Hamas gains in West Bank elections

October 01, 2005|By NEW YORK TIMES NEWS SERVICE

JERUSALEM -- As preliminary results in some municipal elections in the West Bank showed the militant group Hamas making political gains, Israel continued its weeklong offensive against Hamas and Islamic Jihad.

Israeli forces killed two wanted men in a raid near Nablus yesterday and seriously wounded another, while also killing a young Palestinian who was throwing stones, witnesses said.

In the six days since Israel's operation began in response to rocket fire from Gaza, Israel has arrested 441 alleged members of Hamas and Islamic Jihad in the West Bank and killed at least five in raids, with three militants killed Thursday near Jenin.

The Israeli "First Rain" campaign of airstrikes, targeted killings, army raids and coordinated sonic booms over Gaza will continue, Defense Minister Shaul Mofaz vowed in remarks published yesterday.

"We don't intend to ease up until they understand we have a deterrent policy," he said. "We have made it clear that we won't allow this to go on. The Gaza Strip will shake."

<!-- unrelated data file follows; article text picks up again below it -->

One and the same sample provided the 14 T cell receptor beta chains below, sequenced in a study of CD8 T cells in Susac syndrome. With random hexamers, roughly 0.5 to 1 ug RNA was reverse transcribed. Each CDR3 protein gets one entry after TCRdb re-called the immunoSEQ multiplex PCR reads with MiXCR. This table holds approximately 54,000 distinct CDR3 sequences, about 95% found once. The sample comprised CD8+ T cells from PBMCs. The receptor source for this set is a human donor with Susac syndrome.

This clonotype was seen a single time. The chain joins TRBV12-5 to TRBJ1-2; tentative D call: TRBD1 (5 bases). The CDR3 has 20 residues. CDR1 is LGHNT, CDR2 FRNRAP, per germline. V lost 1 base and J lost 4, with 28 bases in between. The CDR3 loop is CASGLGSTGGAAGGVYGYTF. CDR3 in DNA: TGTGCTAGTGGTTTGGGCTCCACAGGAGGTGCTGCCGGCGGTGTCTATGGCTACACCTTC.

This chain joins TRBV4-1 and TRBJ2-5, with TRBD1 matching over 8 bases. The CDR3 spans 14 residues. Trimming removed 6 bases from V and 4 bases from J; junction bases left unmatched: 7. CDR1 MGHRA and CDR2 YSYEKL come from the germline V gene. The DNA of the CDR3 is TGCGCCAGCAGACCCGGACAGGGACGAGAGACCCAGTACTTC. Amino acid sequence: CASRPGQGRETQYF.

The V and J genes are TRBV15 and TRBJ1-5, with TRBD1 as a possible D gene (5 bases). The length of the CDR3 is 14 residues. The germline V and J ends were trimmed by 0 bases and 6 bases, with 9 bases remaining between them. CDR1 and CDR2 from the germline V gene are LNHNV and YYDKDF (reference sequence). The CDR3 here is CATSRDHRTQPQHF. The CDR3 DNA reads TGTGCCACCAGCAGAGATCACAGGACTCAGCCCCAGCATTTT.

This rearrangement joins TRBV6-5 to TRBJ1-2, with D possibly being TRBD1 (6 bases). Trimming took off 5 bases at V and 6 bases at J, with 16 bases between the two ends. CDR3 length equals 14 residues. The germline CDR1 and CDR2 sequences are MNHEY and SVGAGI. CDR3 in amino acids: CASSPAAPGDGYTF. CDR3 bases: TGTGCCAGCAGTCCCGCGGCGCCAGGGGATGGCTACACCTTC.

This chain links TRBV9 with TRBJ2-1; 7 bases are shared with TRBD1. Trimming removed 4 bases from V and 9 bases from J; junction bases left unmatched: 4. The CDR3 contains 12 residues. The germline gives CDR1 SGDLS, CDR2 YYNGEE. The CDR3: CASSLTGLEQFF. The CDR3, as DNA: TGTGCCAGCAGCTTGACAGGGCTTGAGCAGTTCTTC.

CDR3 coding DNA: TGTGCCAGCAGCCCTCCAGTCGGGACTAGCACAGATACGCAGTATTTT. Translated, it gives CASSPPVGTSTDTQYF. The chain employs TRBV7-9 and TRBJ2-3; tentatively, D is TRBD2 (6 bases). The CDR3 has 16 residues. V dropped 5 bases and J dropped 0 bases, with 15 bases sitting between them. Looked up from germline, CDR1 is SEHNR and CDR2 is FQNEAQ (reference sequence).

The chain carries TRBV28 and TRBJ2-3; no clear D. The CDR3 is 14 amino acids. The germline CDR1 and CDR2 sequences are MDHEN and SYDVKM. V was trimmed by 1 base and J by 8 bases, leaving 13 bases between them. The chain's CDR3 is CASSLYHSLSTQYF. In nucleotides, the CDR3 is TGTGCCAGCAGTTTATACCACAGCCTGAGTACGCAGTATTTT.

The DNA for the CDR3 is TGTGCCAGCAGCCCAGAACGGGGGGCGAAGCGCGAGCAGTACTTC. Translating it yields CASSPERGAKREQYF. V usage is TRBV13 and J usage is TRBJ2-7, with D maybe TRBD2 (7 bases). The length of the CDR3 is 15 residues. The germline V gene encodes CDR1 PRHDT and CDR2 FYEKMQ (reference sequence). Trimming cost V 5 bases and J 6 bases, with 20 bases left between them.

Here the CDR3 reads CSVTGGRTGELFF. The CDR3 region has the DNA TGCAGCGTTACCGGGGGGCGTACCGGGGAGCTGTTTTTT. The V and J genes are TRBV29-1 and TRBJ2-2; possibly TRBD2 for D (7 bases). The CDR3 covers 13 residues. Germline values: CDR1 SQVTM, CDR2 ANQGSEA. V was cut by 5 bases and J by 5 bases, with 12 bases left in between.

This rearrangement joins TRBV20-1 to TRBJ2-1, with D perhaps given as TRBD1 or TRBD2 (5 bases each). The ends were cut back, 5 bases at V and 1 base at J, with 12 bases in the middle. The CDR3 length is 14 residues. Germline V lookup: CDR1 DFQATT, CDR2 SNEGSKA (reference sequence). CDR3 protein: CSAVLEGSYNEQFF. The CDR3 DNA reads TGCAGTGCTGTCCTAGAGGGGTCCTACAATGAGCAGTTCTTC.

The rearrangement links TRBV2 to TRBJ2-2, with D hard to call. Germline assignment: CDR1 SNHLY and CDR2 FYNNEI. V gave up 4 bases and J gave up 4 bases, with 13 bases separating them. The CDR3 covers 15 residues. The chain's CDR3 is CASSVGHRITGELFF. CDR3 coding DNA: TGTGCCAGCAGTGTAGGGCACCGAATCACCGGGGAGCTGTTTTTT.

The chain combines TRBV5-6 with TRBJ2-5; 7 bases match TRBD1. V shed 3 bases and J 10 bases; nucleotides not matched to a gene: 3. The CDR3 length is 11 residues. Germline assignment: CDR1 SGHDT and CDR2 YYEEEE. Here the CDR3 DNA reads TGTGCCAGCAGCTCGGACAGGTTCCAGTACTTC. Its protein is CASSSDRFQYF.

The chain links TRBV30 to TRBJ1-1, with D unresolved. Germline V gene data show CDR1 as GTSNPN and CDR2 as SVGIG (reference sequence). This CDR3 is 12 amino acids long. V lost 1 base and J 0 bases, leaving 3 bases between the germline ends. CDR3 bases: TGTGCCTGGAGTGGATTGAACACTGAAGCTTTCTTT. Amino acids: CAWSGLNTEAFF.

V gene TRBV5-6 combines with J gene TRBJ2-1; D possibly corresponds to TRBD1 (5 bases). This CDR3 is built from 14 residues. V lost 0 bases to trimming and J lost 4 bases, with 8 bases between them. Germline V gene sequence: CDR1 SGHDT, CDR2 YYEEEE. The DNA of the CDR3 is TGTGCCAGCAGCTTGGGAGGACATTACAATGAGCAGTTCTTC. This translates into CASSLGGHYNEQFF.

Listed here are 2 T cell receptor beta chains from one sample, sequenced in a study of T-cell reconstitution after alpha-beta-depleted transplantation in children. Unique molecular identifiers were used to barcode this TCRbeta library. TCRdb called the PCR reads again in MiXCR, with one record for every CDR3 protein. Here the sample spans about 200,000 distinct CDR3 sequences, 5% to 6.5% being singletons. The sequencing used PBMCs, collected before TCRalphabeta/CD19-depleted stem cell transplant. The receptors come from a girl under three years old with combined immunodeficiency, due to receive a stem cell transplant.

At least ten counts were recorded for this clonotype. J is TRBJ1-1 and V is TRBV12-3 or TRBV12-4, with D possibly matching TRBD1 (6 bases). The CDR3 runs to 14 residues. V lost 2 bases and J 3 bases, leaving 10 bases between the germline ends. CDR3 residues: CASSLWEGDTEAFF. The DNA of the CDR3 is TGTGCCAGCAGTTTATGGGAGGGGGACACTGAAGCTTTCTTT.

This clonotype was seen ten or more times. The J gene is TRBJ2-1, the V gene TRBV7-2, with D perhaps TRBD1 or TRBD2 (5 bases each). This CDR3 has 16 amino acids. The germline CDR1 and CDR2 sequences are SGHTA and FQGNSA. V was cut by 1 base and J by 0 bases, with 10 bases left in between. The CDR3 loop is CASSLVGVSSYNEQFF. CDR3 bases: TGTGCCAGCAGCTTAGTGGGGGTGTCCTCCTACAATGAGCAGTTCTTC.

Mofaz has also warned that key Hamas political leaders in Gaza, such as Mahmoud al-Zahar and Ismail Haniya, could be killed.

Some Israeli military officials suggest that the raids are intended to try to cripple Hamas before Palestinian legislative elections on Jan. 25. The mass arrests do seem to have had an impact on the local elections Thursday in 104 towns and villages, with senior Hamas figures in the West Bank who were running for seats, such as Sheik Hassan Youssef, arrested with no indication of when they might be released.

The elections, the third of four rounds of local votes, encompassed about 10 percent of the Palestinian population in the West Bank and Gaza Strip, with the largest cities still to vote before the end of the year.

Preliminary vote totals showed that the main Fatah faction of the Palestinian president, Mahmoud Abbas, rebounded slightly and took 54 percent of the votes, while Hamas, which is classified as a terrorist group by the United States, took about 26 percent, down slightly from earlier rounds in which it won 30 percent or more.

Fatah appeared to win majority control of about 60 of the 104 councils, while Hamas won 28 of them. Turnout was about 85 percent, according to the Palestinian Election Commission.

Hamas officials complained that the Israeli raids and arrests hurt their showing, but local elections, especially in villages, are often influenced more by family or clan connections than by political ideology. So the results might not be a good indicator for the legislative elections, where half the seats will be elected by party lists and half through constituency voting.

Hamas had candidates running in only 56 councils, meaning it won half of them.

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